It has been clear to me since I was young that our communities value more the physical warmth than material gifts, though these are needed.
In the few years I have been in ministry in my country, I have concluded that this is true with the church too. Our members value the physical presence of other Christians; they participate in numbers especially when the event is a sad one. And more so when the pastor is present in the church on Sundays, but also his/her presence in their homes makes a difference.
I lived in a certain UMC congregation of three hundred–plus members that began growing from the moment the new pastor started home visits. This was a process whereby he visited each home of those members both active and inactive, and prayed and chatted with them. In one of the homes, where only the wife and children were members of the church, but not the father, he joined the church after the pastor’s visit. The congregants saw the pastor as someone who was concerned not only with their spiritual well-being, but also with other aspects of their lives as a whole; because the pastor would meet the extended family of the visited member, the pastor would know their concerns and visit with them and pray for them. The response was positive; those that were weary stood and began participating again; some came with their neighbors who felt that this was a caring church.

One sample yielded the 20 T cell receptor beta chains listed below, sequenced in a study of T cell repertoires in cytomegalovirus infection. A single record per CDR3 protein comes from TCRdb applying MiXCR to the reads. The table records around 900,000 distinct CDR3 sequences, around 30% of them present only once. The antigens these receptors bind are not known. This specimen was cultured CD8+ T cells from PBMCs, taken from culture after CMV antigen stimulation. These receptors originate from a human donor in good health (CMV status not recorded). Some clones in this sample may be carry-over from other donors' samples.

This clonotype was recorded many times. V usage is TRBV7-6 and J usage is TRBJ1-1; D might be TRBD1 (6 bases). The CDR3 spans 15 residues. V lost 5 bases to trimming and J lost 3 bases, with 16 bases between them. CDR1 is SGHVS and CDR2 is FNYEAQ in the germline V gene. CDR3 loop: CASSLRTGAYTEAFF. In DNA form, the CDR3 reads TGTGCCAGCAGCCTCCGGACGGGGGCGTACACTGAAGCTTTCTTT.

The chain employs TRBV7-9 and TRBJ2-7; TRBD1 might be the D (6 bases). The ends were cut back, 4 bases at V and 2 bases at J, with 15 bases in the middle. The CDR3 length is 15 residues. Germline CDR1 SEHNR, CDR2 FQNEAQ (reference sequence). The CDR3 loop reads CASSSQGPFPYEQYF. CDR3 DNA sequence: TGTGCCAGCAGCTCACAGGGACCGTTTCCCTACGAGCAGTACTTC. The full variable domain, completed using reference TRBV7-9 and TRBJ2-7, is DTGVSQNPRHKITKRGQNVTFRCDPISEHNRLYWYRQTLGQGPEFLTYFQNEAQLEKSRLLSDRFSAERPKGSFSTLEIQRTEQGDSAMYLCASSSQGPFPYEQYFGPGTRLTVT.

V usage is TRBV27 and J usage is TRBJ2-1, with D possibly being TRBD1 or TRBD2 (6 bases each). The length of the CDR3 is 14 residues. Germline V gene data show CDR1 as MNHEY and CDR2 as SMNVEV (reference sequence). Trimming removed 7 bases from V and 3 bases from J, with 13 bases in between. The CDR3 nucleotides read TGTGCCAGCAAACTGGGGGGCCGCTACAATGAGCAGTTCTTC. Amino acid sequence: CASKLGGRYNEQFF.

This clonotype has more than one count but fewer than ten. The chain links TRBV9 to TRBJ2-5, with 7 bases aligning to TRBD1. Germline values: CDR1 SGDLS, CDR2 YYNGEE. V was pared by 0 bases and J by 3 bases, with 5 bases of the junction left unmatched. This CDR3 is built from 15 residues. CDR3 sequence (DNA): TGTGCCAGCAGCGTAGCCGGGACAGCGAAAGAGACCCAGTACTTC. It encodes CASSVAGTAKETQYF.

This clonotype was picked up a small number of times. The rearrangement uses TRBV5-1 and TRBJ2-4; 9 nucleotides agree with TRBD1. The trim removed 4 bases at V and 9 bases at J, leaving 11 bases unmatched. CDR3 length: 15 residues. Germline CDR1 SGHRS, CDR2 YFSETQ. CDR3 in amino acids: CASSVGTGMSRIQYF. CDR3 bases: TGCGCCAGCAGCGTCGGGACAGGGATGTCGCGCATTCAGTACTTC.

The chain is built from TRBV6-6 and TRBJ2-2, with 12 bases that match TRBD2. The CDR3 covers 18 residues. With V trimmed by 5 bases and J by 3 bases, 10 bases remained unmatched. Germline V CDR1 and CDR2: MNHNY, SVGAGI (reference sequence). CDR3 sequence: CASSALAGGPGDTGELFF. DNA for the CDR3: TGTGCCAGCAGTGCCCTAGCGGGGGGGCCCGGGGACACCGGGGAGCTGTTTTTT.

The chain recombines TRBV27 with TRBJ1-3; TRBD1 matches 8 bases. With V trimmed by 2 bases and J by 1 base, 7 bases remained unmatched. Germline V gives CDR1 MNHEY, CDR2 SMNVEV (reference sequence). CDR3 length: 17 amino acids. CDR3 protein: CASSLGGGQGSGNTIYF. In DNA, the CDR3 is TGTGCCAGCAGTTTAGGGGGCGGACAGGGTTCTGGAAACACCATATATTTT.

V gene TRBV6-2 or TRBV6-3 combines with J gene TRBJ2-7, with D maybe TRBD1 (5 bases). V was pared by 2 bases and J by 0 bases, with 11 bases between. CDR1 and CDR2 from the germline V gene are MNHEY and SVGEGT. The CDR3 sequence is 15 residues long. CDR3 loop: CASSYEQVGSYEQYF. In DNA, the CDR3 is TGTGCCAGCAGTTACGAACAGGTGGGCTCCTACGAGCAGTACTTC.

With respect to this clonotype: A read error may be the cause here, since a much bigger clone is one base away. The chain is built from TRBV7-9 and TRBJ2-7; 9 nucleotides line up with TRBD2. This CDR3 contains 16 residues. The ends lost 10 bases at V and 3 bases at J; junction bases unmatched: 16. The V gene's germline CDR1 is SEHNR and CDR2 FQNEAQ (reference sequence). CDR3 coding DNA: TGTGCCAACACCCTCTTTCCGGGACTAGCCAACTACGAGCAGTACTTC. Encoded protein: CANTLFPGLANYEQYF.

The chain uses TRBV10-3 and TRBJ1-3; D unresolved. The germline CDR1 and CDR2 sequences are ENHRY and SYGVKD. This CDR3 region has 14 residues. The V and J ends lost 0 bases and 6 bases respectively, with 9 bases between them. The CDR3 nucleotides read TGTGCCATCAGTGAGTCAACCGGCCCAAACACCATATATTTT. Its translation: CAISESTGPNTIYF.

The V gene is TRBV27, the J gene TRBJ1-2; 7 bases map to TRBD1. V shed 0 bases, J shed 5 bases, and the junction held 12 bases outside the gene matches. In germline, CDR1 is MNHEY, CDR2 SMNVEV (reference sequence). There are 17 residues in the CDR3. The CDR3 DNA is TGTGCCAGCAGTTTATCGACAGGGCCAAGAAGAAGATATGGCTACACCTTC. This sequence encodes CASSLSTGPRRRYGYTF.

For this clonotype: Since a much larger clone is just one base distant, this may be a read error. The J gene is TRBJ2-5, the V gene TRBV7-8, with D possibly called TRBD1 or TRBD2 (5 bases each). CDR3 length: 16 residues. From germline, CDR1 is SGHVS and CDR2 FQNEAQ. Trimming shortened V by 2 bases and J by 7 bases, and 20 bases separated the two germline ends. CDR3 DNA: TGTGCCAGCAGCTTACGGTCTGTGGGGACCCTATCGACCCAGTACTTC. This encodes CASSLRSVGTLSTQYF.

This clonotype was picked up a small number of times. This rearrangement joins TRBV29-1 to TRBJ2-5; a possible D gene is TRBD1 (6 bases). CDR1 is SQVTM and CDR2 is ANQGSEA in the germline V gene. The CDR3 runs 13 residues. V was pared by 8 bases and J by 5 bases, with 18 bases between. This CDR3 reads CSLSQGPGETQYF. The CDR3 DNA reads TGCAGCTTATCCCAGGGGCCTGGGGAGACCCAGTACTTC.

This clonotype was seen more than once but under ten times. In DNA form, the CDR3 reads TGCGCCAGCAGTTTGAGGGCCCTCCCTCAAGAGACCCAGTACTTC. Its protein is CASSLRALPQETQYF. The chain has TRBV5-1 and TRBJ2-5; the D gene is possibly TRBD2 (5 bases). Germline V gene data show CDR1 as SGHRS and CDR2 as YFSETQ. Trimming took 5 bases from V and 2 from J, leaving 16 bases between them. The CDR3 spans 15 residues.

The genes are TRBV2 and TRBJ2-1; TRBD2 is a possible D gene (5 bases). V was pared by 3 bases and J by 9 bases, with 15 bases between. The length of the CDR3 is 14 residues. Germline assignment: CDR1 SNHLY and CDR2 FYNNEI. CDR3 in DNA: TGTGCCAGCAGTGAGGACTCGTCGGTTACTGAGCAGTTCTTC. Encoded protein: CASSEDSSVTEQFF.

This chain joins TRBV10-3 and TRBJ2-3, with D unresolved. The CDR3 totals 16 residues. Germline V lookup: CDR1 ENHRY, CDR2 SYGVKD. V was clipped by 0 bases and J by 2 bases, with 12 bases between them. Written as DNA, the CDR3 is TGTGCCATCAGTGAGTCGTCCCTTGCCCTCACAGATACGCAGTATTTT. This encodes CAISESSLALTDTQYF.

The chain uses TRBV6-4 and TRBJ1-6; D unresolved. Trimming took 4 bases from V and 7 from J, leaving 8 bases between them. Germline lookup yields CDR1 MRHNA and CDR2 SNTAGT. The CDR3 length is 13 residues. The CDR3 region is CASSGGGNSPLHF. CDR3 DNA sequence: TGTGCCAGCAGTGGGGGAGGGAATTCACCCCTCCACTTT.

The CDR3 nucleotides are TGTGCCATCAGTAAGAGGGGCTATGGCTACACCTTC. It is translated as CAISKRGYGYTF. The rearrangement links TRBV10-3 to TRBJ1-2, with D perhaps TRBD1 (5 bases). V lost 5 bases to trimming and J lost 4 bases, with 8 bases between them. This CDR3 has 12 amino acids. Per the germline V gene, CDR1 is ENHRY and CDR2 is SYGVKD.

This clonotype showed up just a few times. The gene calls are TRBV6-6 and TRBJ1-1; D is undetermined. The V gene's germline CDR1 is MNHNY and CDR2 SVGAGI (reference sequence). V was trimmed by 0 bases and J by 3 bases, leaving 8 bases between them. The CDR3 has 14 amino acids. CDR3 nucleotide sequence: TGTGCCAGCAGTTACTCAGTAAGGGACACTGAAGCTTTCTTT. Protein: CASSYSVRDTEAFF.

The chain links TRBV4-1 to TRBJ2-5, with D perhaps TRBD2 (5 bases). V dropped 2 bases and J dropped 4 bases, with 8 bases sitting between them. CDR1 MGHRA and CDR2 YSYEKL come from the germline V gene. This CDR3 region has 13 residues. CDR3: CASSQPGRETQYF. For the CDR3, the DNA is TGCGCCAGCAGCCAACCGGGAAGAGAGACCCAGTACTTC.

As an African saying goes, “You don’t know someone until you have stepped in her or his home.”1 The “know” referred to here is deeper than a simple knowing of somebody; it carries with it the sense of being a family, of caring for the person you are visiting. From the pastor’s visits the members felt cared for; they saw Christ’s representative in their homes; they felt like members of the Church family. The number of the congregation’s membership grew.
I was sure this was one of the best strategies a pastor could use for the congregations to grow.
In 2004 I was appointed pastor of Matola UMC, a nine-hundred-plus-member congregation, and with the previous experience that seemed to give good results, home visits were a top priority within my plan, first because I needed to know the members, and second because it proved good for the numerical growth of the church.